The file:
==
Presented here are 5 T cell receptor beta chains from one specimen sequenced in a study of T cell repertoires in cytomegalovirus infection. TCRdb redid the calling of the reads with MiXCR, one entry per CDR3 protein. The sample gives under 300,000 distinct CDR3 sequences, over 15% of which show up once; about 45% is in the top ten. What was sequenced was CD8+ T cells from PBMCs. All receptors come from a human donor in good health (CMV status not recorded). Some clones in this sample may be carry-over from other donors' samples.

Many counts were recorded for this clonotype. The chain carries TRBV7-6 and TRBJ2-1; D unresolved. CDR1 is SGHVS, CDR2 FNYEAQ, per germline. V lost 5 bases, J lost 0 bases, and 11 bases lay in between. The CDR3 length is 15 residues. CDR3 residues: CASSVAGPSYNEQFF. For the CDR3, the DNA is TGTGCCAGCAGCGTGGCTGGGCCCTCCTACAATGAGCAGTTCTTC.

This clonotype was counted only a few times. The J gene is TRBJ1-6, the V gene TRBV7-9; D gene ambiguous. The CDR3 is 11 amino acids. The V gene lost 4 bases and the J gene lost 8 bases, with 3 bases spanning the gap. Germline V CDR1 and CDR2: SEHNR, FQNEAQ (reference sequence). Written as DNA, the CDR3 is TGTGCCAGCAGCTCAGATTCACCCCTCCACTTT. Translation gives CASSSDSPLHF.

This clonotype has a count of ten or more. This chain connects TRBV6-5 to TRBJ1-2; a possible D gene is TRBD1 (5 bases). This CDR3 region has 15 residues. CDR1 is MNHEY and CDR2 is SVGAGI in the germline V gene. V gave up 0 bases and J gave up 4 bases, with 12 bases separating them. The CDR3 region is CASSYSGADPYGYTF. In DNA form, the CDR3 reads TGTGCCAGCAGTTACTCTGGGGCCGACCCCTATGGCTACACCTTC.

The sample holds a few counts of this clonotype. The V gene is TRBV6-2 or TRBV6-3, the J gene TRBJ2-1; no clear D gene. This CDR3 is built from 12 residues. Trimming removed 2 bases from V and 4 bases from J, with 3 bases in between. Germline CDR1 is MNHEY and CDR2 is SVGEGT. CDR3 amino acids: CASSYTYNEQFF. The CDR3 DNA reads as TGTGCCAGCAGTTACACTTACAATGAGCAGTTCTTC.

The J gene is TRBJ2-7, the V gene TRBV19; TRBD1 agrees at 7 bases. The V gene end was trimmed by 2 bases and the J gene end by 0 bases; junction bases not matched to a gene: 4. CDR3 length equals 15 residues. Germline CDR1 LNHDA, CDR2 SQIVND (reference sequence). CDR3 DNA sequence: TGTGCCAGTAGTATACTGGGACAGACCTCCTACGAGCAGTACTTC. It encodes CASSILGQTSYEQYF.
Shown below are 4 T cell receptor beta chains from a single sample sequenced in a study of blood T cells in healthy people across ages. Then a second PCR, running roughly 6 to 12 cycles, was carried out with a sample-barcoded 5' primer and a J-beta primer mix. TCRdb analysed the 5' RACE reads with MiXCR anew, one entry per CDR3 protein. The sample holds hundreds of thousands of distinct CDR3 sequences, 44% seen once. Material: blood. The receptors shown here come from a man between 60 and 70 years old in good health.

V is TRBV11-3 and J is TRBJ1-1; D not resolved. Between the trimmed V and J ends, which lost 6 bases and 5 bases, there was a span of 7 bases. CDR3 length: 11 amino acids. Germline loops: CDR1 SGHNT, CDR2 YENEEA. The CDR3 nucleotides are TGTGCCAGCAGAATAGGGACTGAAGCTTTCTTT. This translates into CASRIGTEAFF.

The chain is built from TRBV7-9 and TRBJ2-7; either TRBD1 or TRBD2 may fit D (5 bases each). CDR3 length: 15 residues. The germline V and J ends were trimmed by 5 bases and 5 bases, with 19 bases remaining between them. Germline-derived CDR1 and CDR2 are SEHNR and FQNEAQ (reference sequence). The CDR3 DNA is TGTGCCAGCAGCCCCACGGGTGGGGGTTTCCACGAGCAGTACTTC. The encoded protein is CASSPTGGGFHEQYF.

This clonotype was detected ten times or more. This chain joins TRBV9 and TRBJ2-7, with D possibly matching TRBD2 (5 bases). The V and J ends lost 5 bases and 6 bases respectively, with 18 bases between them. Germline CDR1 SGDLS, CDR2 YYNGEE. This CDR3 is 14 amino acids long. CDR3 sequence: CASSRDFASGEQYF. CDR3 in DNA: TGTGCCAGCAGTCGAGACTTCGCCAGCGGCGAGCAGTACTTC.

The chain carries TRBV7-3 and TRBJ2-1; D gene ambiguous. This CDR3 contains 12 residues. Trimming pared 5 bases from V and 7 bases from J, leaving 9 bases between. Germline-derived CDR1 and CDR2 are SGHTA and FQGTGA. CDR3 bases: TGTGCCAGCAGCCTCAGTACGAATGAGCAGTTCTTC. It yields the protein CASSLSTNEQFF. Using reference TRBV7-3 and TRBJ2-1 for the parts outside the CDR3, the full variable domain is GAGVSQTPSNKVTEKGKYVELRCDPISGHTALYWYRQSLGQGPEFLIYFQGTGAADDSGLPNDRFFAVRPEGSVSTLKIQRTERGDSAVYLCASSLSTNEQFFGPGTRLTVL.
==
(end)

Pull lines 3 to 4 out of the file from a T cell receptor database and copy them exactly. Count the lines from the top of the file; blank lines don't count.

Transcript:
This clonotype was counted only a few times. The J gene is TRBJ1-6, the V gene TRBV7-9; D gene ambiguous. The CDR3 is 11 amino acids. The V gene lost 4 bases and the J gene lost 8 bases, with 3 bases spanning the gap. Germline V CDR1 and CDR2: SEHNR, FQNEAQ (reference sequence). Written as DNA, the CDR3 is TGTGCCAGCAGCTCAGATTCACCCCTCCACTTT. Translation gives CASSSDSPLHF.

This clonotype has a count of ten or more. This chain connects TRBV6-5 to TRBJ1-2; a possible D gene is TRBD1 (5 bases). This CDR3 region has 15 residues. CDR1 is MNHEY and CDR2 is SVGAGI in the germline V gene. V gave up 0 bases and J gave up 4 bases, with 12 bases separating them. The CDR3 region is CASSYSGADPYGYTF. In DNA form, the CDR3 reads TGTGCCAGCAGTTACTCTGGGGCCGACCCCTATGGCTACACCTTC.